Early Friday morning, I woke up, creaked and cracked out off the sofa bed, stumbled into the kitchen, put on a pot of coffee. Then I sat Indian-style in the dark living room and meditated as the coffee brewed.
After the pot gurgled to stillness, I got up, poured the first of three cups, switched on the TV. LA’s weathermen and women were warning Angelenos of the dangerous Santa Anna Winds blowing down the mountains and bursting through the metropolis. One weatherwoman stood outside a warehouse, her microphone cutting in and out as she steadfastly warned, “KEEP AN EYE OUT FOR THE WIND!” She squinted into the camera as she shouted, her movie star hairdo whipping across her face. After finishing the third cup, I left the apartment – bracing for the wind as I opened the door – and began my journey to Pasadena to pull up an old deck in my buddy Scott’s backyard.
But it wasn’t windy, at least in Sherman Oaks. The world barely moved at all as I walked up Sepulveda Boulevard, toward the Orange Line cross-Valley bus. The morning cool hung low as the sun rose to an inch above the horizon. There was still no wind as I waited for the Orange Line bus, and it was a smooth straight ride to North Hollywood subway station. There wasn’t any wind there, either, as I joined the mass exodus of 9-to-5ers toward the Red Line subway stop. The new warm sun of the morning pacified us as we descended into the station like a giant class of 1950s elementary school kids being led to an underground bomb shelter. I transfered at Union station to the Gold Line elevated train to Pasadena. Still no wind. I knew the weatherwomen couldn’t have been wrong, her hair was a damned bird’s nest after her segment, her eyes were watery. I figured I was just in all the wrong places that morning. Or, right places. The train came and I sat across from a young pregnant lady, lazily stroking her stretched-marked belly as she stared past me, into the sun and and city toward all those Angels. Her boyfriend sat next her, his completely tattooed arm hung around her shoulders – relaxed, but protective. He stared out at the windless Heaven, too. One of his legs was curled between hers, his LA County issue ankle monitor reflecting the sun in a single, pure white ray.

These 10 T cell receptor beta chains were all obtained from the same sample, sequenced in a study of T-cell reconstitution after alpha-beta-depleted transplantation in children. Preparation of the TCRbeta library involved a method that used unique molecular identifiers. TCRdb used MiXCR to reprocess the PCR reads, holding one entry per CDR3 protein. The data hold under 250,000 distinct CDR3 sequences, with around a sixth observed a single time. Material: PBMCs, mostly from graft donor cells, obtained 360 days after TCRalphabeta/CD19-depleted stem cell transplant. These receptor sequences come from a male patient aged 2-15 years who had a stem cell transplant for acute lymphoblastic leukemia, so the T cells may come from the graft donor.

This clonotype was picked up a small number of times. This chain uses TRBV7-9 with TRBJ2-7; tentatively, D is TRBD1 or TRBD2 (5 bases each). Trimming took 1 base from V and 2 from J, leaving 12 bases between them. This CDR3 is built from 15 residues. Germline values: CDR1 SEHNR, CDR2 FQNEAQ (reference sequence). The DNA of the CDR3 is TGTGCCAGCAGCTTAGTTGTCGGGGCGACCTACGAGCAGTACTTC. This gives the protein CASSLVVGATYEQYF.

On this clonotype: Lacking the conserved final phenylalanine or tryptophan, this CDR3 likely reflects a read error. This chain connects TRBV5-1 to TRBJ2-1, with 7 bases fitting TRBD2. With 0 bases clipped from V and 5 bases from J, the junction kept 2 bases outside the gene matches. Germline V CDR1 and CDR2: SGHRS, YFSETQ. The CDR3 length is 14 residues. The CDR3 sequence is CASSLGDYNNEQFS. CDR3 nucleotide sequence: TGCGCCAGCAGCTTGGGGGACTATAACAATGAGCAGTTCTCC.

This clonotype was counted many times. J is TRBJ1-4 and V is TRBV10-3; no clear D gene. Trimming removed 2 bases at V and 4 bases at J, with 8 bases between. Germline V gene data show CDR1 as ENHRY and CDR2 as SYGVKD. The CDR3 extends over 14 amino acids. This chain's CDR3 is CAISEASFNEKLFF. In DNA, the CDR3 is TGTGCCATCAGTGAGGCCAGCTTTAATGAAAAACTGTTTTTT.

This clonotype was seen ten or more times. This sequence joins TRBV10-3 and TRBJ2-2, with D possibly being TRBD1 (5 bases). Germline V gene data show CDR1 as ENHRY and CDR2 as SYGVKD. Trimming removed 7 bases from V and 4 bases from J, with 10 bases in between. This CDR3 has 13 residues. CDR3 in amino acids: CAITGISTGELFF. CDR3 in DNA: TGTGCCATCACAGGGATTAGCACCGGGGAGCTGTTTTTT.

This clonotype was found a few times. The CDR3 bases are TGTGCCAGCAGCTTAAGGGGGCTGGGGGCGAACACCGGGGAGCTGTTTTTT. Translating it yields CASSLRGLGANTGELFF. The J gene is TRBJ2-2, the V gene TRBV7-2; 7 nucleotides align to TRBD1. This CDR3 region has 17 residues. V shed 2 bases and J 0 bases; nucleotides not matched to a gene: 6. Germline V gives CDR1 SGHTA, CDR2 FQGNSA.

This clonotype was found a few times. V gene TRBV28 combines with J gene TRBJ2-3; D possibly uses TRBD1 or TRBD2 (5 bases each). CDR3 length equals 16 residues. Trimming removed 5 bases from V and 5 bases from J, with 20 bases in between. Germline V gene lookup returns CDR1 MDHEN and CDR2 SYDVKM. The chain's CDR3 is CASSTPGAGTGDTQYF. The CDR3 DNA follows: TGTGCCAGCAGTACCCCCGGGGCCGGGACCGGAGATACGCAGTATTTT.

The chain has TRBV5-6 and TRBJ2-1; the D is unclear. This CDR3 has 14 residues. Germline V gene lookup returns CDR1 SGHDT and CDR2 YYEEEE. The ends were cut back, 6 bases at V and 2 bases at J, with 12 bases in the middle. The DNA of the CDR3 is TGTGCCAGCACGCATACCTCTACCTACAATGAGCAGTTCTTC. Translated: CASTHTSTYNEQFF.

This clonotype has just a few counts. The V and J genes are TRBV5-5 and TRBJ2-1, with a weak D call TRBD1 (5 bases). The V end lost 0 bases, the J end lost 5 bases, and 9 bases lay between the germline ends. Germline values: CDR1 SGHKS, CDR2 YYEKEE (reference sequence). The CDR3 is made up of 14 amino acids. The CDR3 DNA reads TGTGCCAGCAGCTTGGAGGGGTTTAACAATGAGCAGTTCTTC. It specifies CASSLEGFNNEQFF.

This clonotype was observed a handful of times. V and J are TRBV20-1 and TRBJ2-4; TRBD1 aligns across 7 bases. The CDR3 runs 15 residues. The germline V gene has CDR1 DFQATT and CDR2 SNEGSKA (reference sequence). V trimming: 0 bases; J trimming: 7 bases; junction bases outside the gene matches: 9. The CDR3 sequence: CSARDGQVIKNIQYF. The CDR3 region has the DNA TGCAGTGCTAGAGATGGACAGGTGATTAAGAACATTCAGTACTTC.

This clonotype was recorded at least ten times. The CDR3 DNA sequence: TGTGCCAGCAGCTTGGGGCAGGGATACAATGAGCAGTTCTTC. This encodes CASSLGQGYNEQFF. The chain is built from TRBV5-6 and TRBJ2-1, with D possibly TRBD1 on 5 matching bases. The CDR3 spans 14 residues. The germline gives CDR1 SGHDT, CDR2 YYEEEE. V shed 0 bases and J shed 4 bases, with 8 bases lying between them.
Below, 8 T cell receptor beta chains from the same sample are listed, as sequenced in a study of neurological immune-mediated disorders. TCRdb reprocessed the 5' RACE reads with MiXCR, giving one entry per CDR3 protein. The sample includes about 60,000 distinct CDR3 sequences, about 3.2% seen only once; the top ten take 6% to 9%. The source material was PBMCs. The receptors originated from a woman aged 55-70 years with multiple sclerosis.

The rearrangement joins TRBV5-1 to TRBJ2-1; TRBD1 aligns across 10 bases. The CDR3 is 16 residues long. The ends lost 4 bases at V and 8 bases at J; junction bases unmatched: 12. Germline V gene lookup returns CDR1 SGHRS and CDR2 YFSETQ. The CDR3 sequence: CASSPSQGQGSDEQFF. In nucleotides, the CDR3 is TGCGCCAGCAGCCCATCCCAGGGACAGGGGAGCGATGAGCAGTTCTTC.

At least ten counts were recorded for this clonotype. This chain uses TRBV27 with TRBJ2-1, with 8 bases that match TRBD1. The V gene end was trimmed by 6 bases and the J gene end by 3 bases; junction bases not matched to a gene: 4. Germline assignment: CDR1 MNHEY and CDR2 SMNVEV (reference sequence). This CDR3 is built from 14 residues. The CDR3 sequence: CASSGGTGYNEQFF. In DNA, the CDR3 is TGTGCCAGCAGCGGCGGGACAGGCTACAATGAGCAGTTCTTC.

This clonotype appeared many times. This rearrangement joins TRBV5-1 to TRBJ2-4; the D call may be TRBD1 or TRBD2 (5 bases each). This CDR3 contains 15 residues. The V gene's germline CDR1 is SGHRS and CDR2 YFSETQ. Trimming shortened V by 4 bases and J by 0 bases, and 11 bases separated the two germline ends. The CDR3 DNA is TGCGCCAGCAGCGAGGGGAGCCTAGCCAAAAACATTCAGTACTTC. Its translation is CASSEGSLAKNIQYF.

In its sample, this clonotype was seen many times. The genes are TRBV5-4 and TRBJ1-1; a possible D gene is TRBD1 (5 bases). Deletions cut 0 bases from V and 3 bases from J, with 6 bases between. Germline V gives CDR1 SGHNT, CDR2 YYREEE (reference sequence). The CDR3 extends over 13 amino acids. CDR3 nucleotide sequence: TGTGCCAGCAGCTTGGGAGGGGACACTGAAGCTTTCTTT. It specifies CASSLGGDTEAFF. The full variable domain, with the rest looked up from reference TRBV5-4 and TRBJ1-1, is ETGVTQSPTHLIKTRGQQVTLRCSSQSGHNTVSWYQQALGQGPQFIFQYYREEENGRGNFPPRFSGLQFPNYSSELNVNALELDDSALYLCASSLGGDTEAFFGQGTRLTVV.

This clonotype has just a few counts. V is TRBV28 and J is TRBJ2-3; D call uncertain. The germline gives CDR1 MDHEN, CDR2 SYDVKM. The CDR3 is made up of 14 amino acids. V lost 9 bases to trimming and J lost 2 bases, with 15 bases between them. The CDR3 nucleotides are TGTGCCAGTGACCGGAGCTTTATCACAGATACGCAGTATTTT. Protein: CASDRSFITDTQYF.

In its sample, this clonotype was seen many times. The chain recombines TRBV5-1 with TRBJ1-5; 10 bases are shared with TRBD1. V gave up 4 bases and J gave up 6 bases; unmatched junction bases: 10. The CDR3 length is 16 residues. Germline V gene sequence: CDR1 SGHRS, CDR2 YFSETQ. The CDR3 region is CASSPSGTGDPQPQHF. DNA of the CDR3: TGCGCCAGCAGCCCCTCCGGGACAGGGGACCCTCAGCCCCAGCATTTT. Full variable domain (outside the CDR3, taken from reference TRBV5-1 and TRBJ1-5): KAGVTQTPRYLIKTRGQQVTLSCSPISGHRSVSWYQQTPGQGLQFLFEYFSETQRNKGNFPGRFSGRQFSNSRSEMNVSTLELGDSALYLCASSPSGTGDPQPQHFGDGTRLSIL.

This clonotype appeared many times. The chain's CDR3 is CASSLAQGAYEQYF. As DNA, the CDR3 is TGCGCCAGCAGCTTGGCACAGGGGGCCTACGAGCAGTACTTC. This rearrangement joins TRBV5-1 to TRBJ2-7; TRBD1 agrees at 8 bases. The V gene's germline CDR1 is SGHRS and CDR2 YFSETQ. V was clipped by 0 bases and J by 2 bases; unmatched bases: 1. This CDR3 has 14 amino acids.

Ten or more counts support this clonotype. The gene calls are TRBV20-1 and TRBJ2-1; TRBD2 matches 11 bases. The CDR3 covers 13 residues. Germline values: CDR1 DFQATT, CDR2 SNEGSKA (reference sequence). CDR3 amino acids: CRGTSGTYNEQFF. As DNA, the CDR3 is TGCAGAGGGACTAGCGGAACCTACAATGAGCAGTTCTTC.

And, alas, still no wind, as I walked up the wide, well manicured streets of Pasadena to Scott’s house, amidst a city-wide cacophony of chirping birds. The morning had grown warmer, and it was so clear, it looked like reach out and touch the San Gabriel Mountains to the north.
The deck in Scott’s backyard was very old and rotten. It was soft as cardboard in some places – permanently moist and basically becoming part of the back yard’s eco system. Plant roots grew into it, moss grew on it. However, in other places, it may as well have been petrified wood. Pulling up the deck turned out to be harder work than I imagined. The wood would come apart at the soft places, but it was tough as hell to pull out the nails in the hard places. If I tried to pull up an entire plank without loosen all the nails, the plank would crumble into many pieces, creating more trips to the wood pile. So, I had slow the process, pull up every nail. Everything with me. Is Always. About. Slowing. Down.
It was the first hard work I’d had in over a month. I welcomed it. Sweat, dirt, grunting, cursing, banging, pulling, lifting. The ripping growl of nails being pulled out of wood echoed through the beautiful green neighborhood, silencing the birds, momentarily. My sweaty arms, neck, and face caught the dirt. My heart rate was up, I’d found a rhythm and operated like a machine.